2. Secondly, go through your bag and check your cutting implements. We are allowed to carry small scissors (blades with less than 4” length). I’ve found that if I don’t have any scissors in the bag when it goes through the security, then it’s less likely that my bag will be questioned, but I usually have a pair of nail clippers in there for when I do need to cut.
3. Finally, you shouldn’t have to worry about your crochet hooks or your knitting needles. Of course, if they’re on the bigger end (US Q hooks or US 35 needles), you might get noticed or questioned, but you shouldn’t be stopped by security. I’ve recently carried straight needles, my entire crochet hook collection and a few very long circular needles onboard with no questions. To be on the safe side, make sure that you have a bit of scrap yarn on your WIP bag so that you can put a lifeline in should the TSA agent tell you that you need to remove the needles. If you’re lucky, you’ll have time to run back to your luggage and put your needles in your checked baggage so you won’t have to toss them.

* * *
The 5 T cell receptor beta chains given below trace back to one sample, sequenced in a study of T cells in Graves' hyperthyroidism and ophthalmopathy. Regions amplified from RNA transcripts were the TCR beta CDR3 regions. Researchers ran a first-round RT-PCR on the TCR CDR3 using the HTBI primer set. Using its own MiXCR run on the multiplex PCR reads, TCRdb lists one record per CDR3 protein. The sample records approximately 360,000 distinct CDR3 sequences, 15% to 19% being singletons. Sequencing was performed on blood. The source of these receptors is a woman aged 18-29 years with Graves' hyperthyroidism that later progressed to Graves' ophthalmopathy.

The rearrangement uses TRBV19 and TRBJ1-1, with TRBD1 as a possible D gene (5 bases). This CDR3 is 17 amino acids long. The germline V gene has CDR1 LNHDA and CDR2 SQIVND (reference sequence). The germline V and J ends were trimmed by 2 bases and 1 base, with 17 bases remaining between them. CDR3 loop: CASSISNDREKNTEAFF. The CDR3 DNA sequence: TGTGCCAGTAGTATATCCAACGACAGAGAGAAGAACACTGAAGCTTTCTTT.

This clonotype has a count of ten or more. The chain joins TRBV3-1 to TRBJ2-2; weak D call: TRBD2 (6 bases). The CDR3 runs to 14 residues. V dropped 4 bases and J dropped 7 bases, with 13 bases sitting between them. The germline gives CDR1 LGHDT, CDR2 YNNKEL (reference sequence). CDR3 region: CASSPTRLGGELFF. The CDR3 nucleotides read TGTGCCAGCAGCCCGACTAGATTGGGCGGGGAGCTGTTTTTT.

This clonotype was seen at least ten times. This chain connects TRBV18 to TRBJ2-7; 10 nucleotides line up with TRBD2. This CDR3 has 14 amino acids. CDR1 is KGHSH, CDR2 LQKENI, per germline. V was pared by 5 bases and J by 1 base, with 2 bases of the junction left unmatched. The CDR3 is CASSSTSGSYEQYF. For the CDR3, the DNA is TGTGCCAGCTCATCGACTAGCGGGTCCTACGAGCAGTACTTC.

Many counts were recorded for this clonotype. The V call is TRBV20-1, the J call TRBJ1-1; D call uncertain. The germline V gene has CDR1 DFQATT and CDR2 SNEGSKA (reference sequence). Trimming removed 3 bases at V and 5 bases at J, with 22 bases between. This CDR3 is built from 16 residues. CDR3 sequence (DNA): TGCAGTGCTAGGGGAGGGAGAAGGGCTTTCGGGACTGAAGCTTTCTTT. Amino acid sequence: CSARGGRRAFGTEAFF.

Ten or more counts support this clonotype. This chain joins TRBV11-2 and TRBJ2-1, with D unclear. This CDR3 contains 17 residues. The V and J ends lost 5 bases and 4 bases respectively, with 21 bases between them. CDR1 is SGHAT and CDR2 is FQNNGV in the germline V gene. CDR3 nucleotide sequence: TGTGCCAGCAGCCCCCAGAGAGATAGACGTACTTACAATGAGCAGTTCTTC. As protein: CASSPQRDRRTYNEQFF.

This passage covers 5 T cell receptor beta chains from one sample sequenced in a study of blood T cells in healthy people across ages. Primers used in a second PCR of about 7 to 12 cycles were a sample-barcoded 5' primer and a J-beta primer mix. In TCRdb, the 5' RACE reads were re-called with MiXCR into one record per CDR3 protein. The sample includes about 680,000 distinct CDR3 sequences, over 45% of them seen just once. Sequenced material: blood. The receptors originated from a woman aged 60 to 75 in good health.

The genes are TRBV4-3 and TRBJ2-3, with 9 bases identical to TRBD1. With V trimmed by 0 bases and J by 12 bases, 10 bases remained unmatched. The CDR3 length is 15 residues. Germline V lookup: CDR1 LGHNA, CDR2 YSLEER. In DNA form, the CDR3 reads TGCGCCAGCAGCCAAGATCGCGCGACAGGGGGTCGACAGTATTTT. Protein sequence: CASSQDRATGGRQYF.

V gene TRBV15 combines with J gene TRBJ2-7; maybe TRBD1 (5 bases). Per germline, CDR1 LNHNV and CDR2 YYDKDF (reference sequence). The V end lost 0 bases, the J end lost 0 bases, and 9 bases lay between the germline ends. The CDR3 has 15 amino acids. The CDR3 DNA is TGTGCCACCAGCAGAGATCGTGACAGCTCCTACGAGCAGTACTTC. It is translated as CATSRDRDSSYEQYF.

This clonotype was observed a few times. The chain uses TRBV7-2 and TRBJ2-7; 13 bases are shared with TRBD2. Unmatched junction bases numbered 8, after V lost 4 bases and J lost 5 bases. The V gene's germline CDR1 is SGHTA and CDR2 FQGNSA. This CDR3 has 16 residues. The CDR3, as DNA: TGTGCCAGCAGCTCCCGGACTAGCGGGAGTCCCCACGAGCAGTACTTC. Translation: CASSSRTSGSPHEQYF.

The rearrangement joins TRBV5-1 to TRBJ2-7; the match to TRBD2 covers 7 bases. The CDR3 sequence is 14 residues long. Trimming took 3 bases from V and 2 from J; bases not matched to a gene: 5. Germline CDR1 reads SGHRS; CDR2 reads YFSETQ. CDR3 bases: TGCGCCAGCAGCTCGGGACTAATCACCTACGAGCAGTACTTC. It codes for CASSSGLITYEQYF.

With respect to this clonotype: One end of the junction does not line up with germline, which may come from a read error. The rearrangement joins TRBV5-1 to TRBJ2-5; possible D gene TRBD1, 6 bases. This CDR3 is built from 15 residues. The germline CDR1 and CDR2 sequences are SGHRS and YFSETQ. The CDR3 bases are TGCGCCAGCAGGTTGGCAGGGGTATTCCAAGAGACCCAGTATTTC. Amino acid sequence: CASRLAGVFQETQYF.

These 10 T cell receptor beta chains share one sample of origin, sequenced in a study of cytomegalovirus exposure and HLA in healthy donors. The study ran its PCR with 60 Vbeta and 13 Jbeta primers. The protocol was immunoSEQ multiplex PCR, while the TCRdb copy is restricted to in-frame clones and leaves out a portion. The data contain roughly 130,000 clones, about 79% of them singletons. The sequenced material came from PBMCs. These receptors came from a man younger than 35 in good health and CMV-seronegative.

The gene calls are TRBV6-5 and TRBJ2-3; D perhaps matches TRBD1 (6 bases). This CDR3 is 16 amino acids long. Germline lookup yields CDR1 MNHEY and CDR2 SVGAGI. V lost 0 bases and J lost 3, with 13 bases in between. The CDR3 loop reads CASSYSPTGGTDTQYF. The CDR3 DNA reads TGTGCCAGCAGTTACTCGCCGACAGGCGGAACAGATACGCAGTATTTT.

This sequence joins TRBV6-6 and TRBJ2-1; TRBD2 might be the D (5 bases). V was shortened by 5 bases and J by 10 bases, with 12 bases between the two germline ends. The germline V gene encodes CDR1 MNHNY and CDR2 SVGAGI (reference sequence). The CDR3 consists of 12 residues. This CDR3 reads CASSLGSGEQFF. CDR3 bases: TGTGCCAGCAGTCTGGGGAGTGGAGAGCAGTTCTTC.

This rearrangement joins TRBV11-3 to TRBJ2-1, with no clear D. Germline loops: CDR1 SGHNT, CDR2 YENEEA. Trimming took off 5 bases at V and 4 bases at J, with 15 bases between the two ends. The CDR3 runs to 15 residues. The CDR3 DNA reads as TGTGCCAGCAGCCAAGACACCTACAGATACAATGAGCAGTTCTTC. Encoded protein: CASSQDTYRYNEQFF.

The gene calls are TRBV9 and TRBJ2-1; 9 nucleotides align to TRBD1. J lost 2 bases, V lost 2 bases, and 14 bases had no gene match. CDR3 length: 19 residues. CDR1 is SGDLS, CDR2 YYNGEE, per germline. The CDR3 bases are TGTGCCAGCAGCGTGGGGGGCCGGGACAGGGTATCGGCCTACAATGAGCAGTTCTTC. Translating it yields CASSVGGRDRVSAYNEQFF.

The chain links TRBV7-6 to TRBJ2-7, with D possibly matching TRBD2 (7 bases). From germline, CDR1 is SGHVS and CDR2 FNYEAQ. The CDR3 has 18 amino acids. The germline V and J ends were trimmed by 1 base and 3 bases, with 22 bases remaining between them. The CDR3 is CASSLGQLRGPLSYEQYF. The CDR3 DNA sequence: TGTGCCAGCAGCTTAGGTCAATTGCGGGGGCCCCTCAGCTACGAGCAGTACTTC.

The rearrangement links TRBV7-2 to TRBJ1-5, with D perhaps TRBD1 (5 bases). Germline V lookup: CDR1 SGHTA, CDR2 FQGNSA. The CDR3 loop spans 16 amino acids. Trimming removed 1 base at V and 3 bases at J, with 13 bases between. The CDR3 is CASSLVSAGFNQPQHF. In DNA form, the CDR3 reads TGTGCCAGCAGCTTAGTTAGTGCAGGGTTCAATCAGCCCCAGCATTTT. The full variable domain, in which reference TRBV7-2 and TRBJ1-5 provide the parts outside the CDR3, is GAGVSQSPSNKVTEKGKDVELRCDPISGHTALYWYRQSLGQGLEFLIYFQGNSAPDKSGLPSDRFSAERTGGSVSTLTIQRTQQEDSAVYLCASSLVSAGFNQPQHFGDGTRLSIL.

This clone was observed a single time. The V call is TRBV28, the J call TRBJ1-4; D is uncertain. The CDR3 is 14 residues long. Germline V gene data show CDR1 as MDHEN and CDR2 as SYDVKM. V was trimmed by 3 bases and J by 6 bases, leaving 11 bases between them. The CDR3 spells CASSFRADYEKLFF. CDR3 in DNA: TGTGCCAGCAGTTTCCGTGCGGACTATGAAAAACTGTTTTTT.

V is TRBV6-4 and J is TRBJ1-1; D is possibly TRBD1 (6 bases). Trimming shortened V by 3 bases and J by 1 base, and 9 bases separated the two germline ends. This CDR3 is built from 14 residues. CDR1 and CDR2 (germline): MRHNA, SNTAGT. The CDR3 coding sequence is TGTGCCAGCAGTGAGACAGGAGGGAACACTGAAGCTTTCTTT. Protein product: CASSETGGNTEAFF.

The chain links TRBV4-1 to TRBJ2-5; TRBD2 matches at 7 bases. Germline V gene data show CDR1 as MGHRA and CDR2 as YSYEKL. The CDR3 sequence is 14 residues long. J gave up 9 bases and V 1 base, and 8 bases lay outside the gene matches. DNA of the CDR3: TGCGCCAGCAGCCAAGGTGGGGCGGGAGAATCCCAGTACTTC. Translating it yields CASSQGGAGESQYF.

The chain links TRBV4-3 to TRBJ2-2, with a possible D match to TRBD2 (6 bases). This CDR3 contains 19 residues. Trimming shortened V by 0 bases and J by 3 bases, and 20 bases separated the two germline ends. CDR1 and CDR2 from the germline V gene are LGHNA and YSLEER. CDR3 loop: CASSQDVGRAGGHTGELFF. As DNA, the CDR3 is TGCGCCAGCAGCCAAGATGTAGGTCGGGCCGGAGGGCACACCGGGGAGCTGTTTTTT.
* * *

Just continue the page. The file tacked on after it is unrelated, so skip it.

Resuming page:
Above all, remember that the TSA has the final word. If the person checking your bag says they need to go, they need to go. You can politely question and even point out the rules on the website, but the men and women at airport security are there for a reason and they are just trying to keep everyone safe.
Driving with Crochet
If you’re planning on taking a road trip, you need to start thinking about what you really need to pack…your yarn! I personally bring it all. Just kidding! I wish I could bring all of my totes and bags and shove them in the car without my family noticing. So, in thinking about a trip, let’s discuss how we can travel and crochet at the same time.
First, I must mention that you must be the passenger. No driving and crocheting. I shouldn’t have to say that, but I have heard of so many people trying to get those few extra stitches in at red lights and stop signs. Find any excuse to be the passenger! You’ll get a lot more done, and we’ll all be safer for it.